Forgetting, phishing, repeated use, easily guessed combinations, hackers’ brute-force-attack algorithms, and keystroke readers—they’re all part of the bargain. There must be a better way.

The father of computer passwords was Fernando Corbató, a pioneer in time-sharing operating systems. He came up with the idea in 1961. Today, these keys are as common as house keys and are embedded deep in the legacy architectures of our computers and networks.

Biometrics, most commonly facial and fingerprint recognition, are one way to eliminate many of the vulnerabilities of passwords. Another is two-factor verification, which messages a onetime number/letter string to activate your entered password. There are also a variety of hardware solutions such as USB and Bluetooth security tokens, tamperproof chips called embedded secure elements (eSE), near-field communication (NFC) devices, and trusted platform modules (TPMs) that are embedded modules for encrypting and decrypting information like authentication credentials. But as these solutions proliferate, it becomes more difficult to coordinate so many standards into a universal solution.

A quick look at two major providers illustrates this problem of diverging paths. In June 2021, Microsoft announced Windows 11 would have “new hardware security requirements built-in that will give [its] customers the confidence they are even more protected from the chip to cloud on certified devices…with built-in hardware-based isolation, proven encryption, and [its] strongest protection against malware.” And it promised this “chip-to-cloud Zero Trust out of the box” (that will come with a TPM 2.0 chip on all certified Windows 11 systems) will work with Windows Hello and BitLocker.

Also in June 2021, Apple described its new passwordless login technology to work on iPhones, iPads, and Macs. You create a passkey by choosing a username for your device and then use FaceID or TouchID to authenticate that the sign-in is really from you. You don’t have to pick a password because “Your device handles generation and storage of the passkey, which iCloud Keychain synchronizes across all your Apple devices.” And you don’t need an app; the system is embedded in your device. When you sign in on any site for which you have saved the password in Keychain, authentication becomes a one-tap process. The passkey is based on an adaptation of the Web Authentication (WebAuthn) technology, a web standard published by the World Wide Web Consortium (W3C). The WebAuthn is a universal standard, but the Apple solution was designed to work only on Apple devices.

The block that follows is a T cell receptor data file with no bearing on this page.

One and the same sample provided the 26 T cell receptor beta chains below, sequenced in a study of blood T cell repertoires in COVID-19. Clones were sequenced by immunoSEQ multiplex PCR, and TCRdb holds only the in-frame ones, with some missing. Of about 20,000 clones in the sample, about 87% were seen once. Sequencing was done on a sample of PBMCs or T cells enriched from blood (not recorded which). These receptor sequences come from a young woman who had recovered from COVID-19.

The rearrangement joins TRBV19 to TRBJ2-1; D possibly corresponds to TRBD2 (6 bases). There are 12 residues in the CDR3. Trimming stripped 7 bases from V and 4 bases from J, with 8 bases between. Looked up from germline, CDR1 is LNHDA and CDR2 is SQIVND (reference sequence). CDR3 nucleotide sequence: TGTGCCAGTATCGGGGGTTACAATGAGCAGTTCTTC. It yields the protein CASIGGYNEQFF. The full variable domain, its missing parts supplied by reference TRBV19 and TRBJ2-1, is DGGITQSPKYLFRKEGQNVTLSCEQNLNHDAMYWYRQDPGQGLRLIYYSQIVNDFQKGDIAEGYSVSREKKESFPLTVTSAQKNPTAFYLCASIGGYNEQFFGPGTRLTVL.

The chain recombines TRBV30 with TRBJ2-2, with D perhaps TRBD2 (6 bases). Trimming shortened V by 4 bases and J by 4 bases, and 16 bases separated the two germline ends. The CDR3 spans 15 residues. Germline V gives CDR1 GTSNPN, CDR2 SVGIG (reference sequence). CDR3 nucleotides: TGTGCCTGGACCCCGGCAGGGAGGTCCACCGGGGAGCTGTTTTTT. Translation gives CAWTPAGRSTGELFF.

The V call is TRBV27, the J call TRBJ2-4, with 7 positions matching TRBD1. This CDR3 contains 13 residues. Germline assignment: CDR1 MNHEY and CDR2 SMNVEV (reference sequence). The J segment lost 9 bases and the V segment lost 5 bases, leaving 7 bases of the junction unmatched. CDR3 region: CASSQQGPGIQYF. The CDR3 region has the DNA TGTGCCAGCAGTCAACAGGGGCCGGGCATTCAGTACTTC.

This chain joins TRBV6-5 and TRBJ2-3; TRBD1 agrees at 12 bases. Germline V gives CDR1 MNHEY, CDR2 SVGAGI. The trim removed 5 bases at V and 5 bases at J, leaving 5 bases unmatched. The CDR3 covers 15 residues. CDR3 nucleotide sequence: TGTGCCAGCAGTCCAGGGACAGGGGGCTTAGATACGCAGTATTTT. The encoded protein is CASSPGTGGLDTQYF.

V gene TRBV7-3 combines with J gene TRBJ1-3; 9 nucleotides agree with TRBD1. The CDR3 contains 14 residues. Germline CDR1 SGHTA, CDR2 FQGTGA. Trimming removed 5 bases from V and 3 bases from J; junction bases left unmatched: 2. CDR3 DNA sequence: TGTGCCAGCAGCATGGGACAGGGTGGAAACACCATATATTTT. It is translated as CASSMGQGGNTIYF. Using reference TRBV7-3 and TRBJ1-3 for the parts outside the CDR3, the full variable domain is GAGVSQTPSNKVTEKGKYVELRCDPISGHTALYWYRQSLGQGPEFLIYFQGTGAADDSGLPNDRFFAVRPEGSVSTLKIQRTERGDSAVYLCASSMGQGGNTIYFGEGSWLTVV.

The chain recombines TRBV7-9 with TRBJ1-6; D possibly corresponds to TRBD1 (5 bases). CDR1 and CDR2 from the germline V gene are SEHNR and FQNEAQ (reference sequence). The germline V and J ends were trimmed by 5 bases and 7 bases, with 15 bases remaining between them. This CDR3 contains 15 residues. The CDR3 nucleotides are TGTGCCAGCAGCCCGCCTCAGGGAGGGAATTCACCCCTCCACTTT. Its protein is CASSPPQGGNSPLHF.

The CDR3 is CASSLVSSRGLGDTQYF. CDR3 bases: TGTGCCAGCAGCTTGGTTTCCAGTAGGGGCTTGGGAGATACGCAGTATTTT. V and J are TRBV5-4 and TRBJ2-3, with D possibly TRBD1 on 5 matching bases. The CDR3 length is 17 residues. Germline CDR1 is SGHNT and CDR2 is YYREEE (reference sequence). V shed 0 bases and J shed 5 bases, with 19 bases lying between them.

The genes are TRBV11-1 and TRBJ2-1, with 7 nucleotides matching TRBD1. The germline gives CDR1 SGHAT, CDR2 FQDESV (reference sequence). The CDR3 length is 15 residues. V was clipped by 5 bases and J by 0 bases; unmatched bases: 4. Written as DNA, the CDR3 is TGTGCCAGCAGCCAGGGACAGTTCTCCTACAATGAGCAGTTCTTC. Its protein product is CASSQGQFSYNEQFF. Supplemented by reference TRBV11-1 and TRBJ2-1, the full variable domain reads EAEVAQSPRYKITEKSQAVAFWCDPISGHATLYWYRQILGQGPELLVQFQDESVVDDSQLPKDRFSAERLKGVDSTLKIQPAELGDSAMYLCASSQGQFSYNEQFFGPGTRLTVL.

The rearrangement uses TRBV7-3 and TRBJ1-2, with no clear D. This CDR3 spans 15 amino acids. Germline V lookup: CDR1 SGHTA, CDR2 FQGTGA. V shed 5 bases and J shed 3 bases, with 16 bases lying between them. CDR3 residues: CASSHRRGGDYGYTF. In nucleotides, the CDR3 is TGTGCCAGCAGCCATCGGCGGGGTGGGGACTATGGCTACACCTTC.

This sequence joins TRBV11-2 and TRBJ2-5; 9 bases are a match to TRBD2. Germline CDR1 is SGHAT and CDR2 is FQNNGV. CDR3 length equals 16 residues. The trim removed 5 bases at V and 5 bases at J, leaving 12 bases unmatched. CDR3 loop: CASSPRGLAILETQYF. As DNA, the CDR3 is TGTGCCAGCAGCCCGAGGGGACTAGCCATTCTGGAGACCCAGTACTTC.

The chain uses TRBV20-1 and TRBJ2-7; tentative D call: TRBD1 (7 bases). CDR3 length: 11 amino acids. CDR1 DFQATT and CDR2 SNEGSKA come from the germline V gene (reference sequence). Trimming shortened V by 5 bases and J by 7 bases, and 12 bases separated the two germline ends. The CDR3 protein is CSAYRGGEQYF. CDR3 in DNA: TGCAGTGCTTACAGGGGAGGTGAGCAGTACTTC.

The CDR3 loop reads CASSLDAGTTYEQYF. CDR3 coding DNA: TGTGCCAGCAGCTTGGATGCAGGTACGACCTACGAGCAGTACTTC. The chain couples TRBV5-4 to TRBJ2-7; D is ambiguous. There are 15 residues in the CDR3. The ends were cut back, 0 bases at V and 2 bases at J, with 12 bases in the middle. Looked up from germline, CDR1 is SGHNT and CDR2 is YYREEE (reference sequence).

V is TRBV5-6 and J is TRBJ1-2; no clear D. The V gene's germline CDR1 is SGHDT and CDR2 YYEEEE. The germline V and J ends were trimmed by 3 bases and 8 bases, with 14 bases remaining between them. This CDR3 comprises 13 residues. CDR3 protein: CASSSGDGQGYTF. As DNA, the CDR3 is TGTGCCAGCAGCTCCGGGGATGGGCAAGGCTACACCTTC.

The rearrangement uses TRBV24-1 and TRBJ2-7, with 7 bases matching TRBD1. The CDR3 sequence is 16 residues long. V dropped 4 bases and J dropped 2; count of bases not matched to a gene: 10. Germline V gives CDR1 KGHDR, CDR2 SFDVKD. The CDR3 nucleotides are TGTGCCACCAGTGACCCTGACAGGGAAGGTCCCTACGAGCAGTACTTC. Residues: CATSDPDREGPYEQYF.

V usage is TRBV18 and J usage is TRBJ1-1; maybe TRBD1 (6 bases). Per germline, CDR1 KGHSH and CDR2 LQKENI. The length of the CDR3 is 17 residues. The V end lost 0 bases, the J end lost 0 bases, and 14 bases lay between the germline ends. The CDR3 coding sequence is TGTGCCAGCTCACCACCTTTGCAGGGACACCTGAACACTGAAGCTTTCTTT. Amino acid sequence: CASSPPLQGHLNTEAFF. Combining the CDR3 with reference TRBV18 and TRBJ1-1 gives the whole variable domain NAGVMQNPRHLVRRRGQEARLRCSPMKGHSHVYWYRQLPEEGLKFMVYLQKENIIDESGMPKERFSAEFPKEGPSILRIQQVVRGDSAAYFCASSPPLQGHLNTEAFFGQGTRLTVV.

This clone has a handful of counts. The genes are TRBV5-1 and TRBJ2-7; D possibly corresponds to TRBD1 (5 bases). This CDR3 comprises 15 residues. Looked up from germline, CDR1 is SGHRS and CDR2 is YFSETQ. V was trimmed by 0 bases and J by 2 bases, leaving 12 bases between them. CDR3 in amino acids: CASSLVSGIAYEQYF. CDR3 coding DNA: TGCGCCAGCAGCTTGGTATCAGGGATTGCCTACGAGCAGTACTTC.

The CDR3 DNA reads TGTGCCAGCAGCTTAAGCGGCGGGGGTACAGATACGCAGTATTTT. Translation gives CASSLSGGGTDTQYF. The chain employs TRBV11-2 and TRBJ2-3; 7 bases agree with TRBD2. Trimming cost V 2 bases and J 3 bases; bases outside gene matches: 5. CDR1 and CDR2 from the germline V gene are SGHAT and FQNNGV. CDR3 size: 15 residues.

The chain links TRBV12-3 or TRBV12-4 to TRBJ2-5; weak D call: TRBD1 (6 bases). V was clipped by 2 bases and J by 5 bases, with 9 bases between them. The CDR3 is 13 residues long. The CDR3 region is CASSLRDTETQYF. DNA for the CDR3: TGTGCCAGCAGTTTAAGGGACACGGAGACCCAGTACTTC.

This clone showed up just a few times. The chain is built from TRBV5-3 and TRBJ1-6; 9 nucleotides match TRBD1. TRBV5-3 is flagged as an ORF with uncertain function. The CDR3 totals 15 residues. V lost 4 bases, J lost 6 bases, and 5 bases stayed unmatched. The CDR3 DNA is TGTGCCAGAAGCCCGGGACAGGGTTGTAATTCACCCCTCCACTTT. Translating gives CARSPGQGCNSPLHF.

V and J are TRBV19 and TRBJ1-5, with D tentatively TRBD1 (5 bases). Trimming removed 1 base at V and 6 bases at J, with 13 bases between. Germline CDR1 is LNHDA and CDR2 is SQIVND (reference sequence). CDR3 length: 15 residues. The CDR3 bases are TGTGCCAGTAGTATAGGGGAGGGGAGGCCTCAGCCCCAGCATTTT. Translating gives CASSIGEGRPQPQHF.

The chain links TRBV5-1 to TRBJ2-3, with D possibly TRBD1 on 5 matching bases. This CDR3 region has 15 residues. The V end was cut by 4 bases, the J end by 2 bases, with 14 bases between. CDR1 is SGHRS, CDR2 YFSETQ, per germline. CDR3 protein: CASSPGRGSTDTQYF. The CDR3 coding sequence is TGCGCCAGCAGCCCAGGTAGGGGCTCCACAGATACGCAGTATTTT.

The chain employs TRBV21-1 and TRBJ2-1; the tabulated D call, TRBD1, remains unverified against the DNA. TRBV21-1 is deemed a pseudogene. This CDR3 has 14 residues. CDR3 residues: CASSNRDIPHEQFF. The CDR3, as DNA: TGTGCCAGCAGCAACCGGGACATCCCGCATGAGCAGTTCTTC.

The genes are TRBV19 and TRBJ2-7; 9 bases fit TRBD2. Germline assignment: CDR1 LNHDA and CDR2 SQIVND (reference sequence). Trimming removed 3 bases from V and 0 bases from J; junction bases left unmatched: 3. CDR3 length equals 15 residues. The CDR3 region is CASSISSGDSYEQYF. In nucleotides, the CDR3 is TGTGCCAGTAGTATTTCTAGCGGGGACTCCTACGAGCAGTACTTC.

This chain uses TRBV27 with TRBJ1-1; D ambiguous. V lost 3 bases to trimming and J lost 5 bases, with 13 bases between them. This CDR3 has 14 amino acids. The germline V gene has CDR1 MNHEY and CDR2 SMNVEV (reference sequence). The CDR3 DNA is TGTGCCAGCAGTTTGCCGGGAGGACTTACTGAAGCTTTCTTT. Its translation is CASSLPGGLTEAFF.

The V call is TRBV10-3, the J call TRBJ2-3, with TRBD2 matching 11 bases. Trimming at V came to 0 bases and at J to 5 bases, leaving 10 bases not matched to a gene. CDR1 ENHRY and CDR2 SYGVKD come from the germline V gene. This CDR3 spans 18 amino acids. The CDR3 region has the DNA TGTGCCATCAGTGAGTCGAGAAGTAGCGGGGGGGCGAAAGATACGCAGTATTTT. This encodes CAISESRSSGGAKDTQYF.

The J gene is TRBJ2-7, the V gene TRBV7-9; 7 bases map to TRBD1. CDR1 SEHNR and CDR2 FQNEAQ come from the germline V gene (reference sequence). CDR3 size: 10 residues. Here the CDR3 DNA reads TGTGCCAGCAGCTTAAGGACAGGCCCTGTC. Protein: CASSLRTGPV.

Fido Alliance


Formed in July 2012, the FIDO Alliance is an industry consortium whose primary goal is to develop and promote authentication standards that “help reduce the world’s over-reliance on passwords.” The name is an acronym for “fast identity online.”

To succeed, the venture will require cooperation and consensus. The cooperation will be among its many member companies, including Google, Amazon, American Express, Intel, Meta, Microsoft, PayPal, Samsung, Wells Fargo, Yahoo, eBay, Discover, Fidelity, Red Hat, Netflix, Sony, and scores more of the largest companies and even governmental agencies. The consensus part involves integrating FIDO’s core standard into a company’s authentication processes. That standard, now called FIDO2, has two requirements: the WebAuthn open standard from the W3C that supports verification across web applications with public-key cryptography and a standard developed by the FIDO Alliance called client to authenticator protocol 2 (CTAP2). FIDO2 supports many authentication technologies, including biometrics, TPMs, eSEs, and NFC devices. The goal is open resources that can support authentication and interoperability between systems, and the FIDO effort has stretched over a decade now.

A major stumbling block involving usability now has a solution according to a March 2022 white paper titled How FIDO Addresses a Full Range of Use Cases. FIDO members collaborated on a solution to solve the difficulty of adding new devices to your environment by having the operating systems add a FIDO credential manager that would function like an onboard password manager.

When Wired magazine asked Christiaan Brand, product manager for identity and security at Google, his reaction to this latest news on FIDO’s progress toward a passwordless future, he said, “I feel like everything is coalescing. This should be durable.” Perhaps, now, finally we’ll be able to add “doable.”

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